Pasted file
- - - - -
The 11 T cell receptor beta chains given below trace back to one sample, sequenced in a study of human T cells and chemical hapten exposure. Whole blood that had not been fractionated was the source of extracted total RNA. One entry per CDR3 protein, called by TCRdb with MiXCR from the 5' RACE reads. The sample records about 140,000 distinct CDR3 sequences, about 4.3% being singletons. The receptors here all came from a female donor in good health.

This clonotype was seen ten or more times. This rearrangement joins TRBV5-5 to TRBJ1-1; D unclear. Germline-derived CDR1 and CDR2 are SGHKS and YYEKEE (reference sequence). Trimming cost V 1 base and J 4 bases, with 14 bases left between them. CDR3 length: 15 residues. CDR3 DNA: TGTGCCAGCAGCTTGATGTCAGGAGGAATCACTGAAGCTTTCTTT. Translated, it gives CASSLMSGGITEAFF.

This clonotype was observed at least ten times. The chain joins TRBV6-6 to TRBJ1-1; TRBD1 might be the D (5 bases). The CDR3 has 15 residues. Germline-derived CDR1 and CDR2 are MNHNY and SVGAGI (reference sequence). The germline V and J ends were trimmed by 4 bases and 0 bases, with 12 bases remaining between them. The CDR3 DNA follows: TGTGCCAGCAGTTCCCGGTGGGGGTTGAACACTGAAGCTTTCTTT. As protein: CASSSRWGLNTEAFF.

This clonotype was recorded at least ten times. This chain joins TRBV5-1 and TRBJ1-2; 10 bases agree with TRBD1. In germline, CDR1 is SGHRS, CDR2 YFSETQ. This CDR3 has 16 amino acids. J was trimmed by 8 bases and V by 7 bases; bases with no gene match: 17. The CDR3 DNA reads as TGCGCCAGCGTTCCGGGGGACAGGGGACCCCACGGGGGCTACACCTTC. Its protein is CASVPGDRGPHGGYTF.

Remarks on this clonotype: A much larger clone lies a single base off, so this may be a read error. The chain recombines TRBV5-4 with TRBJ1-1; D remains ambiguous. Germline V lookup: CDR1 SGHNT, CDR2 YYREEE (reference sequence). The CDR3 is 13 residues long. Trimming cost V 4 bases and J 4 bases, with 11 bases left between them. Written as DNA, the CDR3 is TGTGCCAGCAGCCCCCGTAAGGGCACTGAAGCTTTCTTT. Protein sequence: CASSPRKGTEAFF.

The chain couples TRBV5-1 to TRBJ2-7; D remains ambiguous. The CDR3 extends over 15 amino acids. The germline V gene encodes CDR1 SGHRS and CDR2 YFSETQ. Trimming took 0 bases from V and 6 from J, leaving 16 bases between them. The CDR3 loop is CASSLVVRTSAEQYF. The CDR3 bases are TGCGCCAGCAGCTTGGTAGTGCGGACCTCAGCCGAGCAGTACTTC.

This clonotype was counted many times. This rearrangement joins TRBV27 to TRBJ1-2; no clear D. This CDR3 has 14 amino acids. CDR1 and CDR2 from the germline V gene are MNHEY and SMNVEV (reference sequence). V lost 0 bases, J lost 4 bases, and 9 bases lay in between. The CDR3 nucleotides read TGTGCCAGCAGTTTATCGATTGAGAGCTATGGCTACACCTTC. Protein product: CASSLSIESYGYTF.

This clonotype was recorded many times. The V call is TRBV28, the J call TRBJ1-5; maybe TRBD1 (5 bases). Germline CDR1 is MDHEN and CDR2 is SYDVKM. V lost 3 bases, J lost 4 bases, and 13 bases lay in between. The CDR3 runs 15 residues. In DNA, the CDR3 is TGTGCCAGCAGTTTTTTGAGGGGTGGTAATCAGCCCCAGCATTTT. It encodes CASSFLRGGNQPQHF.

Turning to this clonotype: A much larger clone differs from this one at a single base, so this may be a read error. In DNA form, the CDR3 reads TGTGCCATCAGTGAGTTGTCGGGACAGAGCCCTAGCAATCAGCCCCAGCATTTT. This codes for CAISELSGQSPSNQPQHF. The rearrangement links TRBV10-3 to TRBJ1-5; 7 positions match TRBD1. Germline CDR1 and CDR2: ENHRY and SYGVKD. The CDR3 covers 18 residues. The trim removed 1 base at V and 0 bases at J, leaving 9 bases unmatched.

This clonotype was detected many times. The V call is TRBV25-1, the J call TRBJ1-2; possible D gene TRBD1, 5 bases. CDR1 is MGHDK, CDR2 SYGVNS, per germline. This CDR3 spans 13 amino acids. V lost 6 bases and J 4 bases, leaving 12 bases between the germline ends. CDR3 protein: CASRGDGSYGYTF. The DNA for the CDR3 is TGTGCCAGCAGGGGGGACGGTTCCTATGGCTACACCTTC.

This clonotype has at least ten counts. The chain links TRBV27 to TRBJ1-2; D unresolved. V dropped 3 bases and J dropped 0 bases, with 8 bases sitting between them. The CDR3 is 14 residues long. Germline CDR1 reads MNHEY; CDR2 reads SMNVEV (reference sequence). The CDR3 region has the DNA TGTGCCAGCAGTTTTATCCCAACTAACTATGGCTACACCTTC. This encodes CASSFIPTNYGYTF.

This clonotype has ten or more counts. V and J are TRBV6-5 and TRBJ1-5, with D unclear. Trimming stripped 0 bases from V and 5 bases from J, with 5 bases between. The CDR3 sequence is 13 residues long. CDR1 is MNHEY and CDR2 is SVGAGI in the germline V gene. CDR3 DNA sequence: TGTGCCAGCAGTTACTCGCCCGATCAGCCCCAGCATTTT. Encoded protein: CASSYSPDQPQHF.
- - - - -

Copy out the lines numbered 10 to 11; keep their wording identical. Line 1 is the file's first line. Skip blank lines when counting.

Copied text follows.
This clonotype was detected many times. The V call is TRBV25-1, the J call TRBJ1-2; possible D gene TRBD1, 5 bases. CDR1 is MGHDK, CDR2 SYGVNS, per germline. This CDR3 spans 13 amino acids. V lost 6 bases and J 4 bases, leaving 12 bases between the germline ends. CDR3 protein: CASRGDGSYGYTF. The DNA for the CDR3 is TGTGCCAGCAGGGGGGACGGTTCCTATGGCTACACCTTC.

This clonotype has at least ten counts. The chain links TRBV27 to TRBJ1-2; D unresolved. V dropped 3 bases and J dropped 0 bases, with 8 bases sitting between them. The CDR3 is 14 residues long. Germline CDR1 reads MNHEY; CDR2 reads SMNVEV (reference sequence). The CDR3 region has the DNA TGTGCCAGCAGTTTTATCCCAACTAACTATGGCTACACCTTC. This encodes CASSFIPTNYGYTF.